Mohammad Babadoost, University of Illinois Extension specialist in fruit and vegetable pathology, said, "An outbreak of Phytophthora blight in Illinois could devastate most of the country's supply of processed pumpkins and other cucurbit crops in Illinois."
Illinois-grown processing pumpkins account for nearly 95 percent of the pumpkins grown in the United States for use in pies, breads, and other foods. Illinois has approximately 25,000 acres of processing and jack-o-lantern pumpkins with a gross value exceeding $160 million per year. Not only is it the biggest vegetable industry in the state, it's also a great source of agrotourism drawing huge crowds to choose jack-o-lantern pumpkins from fields each fall.This disease caused by Phytophthora capsici affects all cucurbits and peppers. Cucurbits include pumpkins, watermelon, honeydew, squash, zucchini, cucumbers and other vine vegetables. This disease affects both commercial and home gardeners, he said.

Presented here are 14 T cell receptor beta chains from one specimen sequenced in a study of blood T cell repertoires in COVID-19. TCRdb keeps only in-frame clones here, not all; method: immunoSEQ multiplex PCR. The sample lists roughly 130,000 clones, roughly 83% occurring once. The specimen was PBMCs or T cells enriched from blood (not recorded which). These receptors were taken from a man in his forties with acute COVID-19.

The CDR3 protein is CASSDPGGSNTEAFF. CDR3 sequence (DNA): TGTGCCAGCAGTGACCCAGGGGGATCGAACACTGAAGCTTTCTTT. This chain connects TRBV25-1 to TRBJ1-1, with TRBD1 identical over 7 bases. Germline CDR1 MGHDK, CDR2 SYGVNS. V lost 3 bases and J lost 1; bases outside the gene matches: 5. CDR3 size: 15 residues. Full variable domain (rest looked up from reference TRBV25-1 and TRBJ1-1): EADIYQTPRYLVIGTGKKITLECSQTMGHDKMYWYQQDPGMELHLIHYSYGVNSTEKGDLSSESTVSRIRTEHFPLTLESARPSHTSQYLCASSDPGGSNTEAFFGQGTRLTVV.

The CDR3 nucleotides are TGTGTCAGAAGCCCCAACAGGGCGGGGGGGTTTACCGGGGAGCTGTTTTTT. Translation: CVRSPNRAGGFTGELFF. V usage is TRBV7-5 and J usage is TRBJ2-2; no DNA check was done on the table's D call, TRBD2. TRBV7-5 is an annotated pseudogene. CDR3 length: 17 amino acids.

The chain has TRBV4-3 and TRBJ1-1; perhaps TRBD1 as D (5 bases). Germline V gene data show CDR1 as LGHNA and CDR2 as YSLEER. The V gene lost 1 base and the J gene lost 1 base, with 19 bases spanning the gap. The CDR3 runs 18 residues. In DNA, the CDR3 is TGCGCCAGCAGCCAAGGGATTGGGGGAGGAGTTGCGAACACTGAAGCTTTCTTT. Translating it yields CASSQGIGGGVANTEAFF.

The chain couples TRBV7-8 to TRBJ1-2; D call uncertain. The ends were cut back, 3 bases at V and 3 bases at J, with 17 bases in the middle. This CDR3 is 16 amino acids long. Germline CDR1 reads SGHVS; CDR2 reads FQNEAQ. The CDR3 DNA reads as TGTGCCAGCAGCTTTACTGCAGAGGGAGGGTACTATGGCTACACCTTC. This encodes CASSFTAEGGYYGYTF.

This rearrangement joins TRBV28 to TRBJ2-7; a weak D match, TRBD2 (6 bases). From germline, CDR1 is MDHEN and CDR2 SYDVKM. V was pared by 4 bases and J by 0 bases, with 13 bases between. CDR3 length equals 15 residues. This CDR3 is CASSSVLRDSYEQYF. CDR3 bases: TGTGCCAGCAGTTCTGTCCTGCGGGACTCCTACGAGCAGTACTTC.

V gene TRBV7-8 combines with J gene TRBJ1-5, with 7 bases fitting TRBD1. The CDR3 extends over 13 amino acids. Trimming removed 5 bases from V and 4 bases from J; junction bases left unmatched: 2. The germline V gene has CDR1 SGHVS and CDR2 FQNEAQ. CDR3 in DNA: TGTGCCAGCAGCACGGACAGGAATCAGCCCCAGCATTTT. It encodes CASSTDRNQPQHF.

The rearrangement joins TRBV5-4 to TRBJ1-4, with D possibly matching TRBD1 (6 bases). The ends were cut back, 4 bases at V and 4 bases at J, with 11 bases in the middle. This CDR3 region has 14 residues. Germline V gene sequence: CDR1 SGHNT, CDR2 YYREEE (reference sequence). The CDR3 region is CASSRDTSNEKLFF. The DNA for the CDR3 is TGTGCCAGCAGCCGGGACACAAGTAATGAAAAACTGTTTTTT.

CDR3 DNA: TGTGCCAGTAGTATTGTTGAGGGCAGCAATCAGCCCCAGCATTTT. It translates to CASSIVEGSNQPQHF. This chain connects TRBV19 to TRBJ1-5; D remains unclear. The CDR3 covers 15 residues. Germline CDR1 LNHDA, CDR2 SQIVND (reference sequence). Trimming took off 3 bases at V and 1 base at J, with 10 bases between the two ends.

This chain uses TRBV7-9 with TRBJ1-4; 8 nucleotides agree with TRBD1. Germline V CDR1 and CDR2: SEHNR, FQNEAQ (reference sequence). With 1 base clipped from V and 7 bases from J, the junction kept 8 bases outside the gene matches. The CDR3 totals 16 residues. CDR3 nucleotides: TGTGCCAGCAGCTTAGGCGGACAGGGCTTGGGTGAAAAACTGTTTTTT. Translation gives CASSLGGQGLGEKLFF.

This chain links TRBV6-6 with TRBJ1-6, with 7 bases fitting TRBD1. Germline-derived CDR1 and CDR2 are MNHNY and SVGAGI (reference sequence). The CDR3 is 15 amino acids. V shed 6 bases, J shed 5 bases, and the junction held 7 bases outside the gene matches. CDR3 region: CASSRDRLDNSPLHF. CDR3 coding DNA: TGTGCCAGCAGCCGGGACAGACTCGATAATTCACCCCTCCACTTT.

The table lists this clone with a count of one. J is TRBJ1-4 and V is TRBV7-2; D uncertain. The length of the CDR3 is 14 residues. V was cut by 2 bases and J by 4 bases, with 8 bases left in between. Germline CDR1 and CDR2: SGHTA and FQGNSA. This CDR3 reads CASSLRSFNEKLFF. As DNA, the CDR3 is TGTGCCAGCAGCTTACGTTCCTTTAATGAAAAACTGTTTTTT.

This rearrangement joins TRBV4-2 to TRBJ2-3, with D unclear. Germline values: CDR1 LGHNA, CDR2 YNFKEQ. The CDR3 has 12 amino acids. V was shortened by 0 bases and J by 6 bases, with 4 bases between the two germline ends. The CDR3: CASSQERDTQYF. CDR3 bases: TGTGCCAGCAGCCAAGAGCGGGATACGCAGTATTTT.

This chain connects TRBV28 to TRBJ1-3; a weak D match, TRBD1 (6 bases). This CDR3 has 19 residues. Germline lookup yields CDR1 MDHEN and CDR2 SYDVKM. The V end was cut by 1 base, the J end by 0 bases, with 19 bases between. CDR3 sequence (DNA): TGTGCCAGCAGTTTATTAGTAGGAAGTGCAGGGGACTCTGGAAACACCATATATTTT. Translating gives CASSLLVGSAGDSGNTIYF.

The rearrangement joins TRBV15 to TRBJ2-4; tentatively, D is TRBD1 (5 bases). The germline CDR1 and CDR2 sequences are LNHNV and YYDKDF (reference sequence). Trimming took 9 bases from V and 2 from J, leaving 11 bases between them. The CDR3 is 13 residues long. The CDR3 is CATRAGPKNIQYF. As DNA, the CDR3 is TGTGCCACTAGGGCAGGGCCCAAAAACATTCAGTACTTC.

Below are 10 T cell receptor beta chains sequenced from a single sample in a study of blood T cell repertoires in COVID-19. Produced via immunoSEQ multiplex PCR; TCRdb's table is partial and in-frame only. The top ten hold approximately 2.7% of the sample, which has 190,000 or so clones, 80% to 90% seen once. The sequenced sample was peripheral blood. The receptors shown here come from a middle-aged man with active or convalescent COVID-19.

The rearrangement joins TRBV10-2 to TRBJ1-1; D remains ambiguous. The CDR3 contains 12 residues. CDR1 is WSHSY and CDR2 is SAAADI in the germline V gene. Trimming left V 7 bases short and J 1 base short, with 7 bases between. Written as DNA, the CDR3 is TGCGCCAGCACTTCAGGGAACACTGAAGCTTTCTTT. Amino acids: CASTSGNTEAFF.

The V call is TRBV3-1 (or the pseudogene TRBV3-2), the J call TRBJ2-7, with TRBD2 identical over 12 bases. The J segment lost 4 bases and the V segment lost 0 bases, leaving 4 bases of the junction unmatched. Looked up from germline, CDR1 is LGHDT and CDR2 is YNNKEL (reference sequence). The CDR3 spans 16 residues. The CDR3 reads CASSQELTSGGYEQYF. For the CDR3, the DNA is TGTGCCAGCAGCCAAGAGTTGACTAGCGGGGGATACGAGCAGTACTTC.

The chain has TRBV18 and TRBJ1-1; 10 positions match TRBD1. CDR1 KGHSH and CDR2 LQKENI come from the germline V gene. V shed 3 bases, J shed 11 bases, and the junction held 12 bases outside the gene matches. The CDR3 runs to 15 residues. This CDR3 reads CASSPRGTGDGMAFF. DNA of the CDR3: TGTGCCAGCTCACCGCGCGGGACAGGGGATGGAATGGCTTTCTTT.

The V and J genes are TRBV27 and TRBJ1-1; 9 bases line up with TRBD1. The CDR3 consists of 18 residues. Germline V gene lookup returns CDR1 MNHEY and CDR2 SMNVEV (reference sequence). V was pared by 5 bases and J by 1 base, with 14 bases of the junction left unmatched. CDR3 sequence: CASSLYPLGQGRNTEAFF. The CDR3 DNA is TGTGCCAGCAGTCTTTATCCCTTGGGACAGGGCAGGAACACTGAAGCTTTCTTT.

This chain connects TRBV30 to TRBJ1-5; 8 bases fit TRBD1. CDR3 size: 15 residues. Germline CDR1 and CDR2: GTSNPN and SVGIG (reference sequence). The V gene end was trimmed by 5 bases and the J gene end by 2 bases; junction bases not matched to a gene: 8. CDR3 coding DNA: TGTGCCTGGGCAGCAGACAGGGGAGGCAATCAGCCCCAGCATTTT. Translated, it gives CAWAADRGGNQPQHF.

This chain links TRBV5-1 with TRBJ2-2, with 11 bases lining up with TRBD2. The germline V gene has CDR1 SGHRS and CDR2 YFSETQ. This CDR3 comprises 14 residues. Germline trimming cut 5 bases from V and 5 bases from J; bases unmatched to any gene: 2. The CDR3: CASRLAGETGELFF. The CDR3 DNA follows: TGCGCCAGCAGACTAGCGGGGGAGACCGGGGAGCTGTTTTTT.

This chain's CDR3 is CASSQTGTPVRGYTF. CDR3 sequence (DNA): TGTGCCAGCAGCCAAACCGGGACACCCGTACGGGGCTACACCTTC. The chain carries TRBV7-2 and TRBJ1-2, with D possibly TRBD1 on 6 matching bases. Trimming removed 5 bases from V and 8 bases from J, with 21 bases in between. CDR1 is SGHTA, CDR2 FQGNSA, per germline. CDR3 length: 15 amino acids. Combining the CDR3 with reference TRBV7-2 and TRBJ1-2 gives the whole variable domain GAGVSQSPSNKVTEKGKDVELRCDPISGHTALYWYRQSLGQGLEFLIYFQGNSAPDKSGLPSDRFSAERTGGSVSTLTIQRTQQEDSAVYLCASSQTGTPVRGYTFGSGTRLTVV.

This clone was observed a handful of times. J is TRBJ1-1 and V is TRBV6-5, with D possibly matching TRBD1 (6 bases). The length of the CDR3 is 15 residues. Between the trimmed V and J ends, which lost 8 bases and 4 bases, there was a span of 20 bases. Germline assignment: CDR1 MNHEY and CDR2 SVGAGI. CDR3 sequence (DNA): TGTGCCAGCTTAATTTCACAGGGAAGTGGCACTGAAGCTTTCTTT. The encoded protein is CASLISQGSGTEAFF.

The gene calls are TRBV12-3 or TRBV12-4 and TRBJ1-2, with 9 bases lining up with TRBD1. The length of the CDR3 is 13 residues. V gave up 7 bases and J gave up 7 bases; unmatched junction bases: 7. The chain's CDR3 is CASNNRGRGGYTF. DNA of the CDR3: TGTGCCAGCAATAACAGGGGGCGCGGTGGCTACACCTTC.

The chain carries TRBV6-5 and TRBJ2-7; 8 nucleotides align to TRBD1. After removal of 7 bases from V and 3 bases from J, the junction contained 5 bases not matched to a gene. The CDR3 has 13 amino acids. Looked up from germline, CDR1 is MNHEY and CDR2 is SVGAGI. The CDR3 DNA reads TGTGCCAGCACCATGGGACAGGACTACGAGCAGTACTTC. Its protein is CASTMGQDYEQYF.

This disease can infect the foliage or fruit at any stage of development. In fields, infections typically appear first in low areas where the soil remains wet for longer periods of time. Fruit rot generally starts on the area of the fruit that is in contact with the soil.
Babadoost and fellow researchers have devised an integrated pest management (IPM) approach to minimizing the devastation of this disease. In fact, in the past 10 years, they've been able to reduce crop loss from an average of 30 percent loss per year to less than 10 percent loss per year.